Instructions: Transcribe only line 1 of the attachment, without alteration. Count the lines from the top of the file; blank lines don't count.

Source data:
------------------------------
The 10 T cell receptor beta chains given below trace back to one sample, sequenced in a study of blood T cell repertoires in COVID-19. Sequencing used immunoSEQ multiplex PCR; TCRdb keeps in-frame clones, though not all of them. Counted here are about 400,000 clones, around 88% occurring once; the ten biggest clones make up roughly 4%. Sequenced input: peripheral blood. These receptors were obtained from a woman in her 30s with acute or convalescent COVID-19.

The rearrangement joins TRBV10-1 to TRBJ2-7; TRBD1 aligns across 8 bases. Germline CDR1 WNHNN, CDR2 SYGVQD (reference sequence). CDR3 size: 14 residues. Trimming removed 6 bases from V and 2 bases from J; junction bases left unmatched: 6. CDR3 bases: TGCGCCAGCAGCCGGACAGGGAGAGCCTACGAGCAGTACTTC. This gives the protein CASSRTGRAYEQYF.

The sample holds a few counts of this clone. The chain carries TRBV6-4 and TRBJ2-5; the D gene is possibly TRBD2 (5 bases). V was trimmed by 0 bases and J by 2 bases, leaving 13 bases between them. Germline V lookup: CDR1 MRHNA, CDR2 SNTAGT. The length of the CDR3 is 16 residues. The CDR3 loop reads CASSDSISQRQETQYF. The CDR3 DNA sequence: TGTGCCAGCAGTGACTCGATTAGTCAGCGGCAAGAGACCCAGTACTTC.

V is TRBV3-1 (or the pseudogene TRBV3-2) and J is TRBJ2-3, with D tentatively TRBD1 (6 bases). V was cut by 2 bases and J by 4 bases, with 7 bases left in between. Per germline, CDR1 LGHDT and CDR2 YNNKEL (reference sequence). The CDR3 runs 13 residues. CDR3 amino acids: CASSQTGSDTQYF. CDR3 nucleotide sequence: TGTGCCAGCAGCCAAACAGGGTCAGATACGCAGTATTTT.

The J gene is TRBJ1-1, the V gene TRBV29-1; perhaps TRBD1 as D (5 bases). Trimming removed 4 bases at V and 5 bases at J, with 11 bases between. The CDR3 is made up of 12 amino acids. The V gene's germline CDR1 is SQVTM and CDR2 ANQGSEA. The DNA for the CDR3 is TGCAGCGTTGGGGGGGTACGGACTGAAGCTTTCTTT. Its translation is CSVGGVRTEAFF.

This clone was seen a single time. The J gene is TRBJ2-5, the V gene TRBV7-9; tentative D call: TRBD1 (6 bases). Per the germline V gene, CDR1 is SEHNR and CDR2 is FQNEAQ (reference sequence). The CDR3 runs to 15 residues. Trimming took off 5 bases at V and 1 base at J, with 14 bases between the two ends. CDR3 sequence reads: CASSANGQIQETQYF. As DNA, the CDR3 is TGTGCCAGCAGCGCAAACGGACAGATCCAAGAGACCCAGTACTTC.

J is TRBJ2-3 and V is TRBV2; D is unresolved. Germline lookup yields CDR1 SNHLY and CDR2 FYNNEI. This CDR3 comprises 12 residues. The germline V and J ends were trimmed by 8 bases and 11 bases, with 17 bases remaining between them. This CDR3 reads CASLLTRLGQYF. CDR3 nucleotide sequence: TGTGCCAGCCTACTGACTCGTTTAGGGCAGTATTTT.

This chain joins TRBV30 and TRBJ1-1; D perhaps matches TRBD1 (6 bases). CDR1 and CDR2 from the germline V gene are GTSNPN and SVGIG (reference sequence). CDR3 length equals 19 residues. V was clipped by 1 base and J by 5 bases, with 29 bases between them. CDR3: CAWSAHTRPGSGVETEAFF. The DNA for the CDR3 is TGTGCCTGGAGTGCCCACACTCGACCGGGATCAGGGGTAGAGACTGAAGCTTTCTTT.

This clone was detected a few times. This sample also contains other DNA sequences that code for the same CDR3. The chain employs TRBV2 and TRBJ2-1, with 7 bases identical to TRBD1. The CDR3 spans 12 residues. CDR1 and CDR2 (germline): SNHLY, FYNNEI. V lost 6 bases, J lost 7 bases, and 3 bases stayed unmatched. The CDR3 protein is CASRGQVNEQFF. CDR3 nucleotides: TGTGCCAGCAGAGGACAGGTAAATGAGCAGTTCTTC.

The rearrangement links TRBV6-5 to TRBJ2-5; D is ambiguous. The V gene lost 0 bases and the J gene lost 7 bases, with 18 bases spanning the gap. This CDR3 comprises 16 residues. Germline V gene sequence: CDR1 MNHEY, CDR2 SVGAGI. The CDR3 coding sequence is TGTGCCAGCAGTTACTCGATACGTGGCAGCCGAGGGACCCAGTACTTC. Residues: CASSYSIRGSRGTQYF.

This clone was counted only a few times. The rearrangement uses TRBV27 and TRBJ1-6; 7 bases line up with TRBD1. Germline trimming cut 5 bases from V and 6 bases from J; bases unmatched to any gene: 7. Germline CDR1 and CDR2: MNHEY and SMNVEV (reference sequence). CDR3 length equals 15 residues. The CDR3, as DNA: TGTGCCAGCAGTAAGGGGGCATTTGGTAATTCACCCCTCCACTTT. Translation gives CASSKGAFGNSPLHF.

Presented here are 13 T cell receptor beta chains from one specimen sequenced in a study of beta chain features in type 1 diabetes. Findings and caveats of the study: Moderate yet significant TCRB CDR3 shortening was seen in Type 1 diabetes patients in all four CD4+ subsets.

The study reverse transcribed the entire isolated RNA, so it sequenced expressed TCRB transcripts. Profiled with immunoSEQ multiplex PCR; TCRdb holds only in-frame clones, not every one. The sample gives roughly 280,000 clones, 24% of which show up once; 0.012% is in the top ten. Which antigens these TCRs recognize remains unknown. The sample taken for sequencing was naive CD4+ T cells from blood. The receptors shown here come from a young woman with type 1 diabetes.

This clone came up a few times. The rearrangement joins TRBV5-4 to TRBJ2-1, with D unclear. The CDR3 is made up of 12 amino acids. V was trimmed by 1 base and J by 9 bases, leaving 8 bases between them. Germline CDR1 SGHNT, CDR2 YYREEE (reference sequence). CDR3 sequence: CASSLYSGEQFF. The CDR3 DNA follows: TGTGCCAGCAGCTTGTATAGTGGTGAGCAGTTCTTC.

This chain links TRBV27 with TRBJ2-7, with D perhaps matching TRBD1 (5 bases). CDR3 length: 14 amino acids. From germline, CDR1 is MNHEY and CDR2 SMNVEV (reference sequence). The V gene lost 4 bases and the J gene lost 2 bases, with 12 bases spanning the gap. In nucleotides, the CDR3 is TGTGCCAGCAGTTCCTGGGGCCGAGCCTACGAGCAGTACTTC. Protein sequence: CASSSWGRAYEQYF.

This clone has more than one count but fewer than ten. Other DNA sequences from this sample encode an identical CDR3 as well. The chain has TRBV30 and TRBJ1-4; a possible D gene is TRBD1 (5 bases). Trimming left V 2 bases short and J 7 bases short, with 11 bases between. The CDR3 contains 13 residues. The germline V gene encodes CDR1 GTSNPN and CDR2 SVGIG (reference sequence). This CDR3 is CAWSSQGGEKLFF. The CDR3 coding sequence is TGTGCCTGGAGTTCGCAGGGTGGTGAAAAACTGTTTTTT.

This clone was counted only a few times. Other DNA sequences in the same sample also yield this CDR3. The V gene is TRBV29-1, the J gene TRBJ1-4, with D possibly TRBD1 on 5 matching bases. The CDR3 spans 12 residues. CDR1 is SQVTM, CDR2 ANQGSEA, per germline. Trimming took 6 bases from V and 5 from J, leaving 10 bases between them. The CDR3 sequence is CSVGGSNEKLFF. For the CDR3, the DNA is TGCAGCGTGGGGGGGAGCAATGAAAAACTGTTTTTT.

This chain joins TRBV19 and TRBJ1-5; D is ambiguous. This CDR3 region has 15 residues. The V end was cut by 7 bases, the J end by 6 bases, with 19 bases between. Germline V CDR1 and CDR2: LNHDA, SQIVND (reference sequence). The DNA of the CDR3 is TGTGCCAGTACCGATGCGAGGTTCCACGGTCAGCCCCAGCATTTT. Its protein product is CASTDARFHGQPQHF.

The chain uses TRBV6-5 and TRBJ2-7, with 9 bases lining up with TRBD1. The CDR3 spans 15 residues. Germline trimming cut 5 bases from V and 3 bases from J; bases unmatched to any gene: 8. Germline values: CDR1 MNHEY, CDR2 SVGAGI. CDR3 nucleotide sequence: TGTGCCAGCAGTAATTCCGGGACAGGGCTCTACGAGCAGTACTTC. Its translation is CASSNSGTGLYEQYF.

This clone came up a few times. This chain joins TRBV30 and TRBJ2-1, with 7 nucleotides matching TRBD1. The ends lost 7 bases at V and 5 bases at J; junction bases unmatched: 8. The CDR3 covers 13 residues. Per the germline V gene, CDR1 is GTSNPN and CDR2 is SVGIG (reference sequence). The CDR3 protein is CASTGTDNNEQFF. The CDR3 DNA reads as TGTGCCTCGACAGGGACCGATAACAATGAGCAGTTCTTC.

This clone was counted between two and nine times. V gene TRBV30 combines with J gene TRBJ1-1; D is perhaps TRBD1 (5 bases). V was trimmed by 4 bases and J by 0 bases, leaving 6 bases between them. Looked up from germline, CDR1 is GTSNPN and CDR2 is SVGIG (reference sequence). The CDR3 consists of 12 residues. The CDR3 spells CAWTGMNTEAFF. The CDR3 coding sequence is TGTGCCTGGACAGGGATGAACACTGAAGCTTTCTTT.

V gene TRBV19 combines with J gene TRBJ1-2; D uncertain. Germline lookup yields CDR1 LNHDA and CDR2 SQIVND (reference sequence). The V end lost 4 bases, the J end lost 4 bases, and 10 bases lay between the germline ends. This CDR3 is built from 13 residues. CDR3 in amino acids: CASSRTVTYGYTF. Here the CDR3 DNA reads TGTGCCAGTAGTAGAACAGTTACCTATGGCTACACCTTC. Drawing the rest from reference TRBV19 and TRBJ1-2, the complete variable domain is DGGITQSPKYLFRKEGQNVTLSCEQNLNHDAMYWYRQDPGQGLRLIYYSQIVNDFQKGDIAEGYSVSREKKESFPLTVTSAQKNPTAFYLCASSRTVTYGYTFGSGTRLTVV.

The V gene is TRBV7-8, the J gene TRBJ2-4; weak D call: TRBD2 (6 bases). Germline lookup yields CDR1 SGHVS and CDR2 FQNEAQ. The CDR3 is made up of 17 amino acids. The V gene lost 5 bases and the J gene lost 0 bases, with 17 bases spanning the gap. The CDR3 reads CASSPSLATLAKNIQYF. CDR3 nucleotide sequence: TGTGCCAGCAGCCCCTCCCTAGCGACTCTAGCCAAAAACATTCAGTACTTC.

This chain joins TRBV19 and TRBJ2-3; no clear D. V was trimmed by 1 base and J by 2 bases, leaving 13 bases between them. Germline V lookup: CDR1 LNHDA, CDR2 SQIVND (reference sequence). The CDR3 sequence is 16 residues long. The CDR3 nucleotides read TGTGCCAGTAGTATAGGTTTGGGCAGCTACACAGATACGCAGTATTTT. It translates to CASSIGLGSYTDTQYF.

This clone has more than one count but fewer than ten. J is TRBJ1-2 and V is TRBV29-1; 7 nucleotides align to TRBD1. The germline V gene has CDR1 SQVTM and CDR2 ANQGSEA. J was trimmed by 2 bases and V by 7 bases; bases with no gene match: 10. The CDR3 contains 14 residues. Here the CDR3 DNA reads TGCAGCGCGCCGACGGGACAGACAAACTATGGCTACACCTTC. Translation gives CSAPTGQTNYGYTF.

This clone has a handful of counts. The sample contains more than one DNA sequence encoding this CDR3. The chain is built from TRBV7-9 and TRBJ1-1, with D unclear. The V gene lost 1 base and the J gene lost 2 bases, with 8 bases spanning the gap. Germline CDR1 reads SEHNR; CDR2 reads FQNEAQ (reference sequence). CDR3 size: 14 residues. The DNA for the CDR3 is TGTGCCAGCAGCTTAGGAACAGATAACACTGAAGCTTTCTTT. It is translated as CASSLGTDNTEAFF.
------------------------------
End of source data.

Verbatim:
The 10 T cell receptor beta chains given below trace back to one sample, sequenced in a study of blood T cell repertoires in COVID-19. Sequencing used immunoSEQ multiplex PCR; TCRdb keeps in-frame clones, though not all of them. Counted here are about 400,000 clones, around 88% occurring once; the ten biggest clones make up roughly 4%. Sequenced input: peripheral blood. These receptors were obtained from a woman in her 30s with acute or convalescent COVID-19.